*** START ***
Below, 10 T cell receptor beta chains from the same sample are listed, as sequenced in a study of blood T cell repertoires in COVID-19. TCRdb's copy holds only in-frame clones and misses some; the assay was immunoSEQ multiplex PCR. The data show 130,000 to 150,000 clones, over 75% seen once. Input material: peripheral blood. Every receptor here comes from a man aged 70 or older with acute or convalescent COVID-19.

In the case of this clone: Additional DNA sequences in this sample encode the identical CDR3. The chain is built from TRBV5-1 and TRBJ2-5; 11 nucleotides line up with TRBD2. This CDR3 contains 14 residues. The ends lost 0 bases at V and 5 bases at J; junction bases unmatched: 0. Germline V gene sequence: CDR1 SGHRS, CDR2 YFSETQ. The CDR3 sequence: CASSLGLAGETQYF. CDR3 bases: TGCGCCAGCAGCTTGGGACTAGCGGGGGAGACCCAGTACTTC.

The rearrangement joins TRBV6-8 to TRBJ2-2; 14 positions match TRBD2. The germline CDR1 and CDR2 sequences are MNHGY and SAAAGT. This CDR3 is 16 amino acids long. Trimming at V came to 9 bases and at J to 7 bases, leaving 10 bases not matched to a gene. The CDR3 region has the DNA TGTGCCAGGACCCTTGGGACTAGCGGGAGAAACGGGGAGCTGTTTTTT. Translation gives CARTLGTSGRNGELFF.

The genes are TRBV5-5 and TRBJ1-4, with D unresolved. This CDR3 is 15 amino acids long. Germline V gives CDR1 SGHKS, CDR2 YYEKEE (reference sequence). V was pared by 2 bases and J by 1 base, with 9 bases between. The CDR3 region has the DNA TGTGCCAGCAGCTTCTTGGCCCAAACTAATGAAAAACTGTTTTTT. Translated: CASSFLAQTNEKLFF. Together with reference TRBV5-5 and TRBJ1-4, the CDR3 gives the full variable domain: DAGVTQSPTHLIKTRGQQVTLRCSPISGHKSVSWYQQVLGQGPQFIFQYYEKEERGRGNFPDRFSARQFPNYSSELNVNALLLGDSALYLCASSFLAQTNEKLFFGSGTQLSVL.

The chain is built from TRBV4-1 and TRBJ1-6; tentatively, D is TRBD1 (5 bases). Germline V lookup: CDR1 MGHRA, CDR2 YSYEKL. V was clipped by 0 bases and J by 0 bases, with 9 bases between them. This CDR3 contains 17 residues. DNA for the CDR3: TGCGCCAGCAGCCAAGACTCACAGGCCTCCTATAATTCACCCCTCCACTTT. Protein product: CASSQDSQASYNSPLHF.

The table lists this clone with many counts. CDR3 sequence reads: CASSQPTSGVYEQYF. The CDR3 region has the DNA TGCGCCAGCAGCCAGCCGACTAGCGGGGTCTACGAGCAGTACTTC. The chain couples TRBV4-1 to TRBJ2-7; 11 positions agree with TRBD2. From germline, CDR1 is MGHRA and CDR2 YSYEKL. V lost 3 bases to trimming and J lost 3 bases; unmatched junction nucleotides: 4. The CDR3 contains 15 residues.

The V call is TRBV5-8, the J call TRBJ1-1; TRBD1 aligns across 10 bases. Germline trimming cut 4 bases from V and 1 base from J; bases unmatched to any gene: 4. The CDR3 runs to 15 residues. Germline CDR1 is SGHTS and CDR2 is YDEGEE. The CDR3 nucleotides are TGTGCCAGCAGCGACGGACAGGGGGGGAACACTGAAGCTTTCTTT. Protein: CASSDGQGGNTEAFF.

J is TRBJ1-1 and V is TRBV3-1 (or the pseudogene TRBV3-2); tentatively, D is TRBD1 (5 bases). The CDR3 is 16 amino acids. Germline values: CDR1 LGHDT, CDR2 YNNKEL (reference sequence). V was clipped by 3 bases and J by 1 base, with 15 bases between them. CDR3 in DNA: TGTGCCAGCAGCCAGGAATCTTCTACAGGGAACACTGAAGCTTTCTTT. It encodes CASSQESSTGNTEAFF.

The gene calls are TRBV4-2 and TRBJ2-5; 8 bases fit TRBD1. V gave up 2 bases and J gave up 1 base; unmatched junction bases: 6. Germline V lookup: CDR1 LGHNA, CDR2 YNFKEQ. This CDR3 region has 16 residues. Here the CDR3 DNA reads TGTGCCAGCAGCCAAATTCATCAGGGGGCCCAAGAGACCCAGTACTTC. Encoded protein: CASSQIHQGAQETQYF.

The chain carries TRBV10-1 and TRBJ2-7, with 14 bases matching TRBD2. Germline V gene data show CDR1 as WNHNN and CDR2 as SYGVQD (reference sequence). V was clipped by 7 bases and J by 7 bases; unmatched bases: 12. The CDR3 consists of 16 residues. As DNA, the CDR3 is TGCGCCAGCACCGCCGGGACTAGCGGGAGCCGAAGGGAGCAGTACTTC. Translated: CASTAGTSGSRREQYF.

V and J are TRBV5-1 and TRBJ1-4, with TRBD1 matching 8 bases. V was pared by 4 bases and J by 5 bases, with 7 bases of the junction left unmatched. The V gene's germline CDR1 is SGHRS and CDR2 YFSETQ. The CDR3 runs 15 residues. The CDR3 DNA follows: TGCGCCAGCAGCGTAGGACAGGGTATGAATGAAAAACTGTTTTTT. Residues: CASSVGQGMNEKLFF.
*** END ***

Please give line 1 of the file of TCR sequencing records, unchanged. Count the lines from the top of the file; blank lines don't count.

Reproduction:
Below, 10 T cell receptor beta chains from the same sample are listed, as sequenced in a study of blood T cell repertoires in COVID-19. TCRdb's copy holds only in-frame clones and misses some; the assay was immunoSEQ multiplex PCR. The data show 130,000 to 150,000 clones, over 75% seen once. Input material: peripheral blood. Every receptor here comes from a man aged 70 or older with acute or convalescent COVID-19.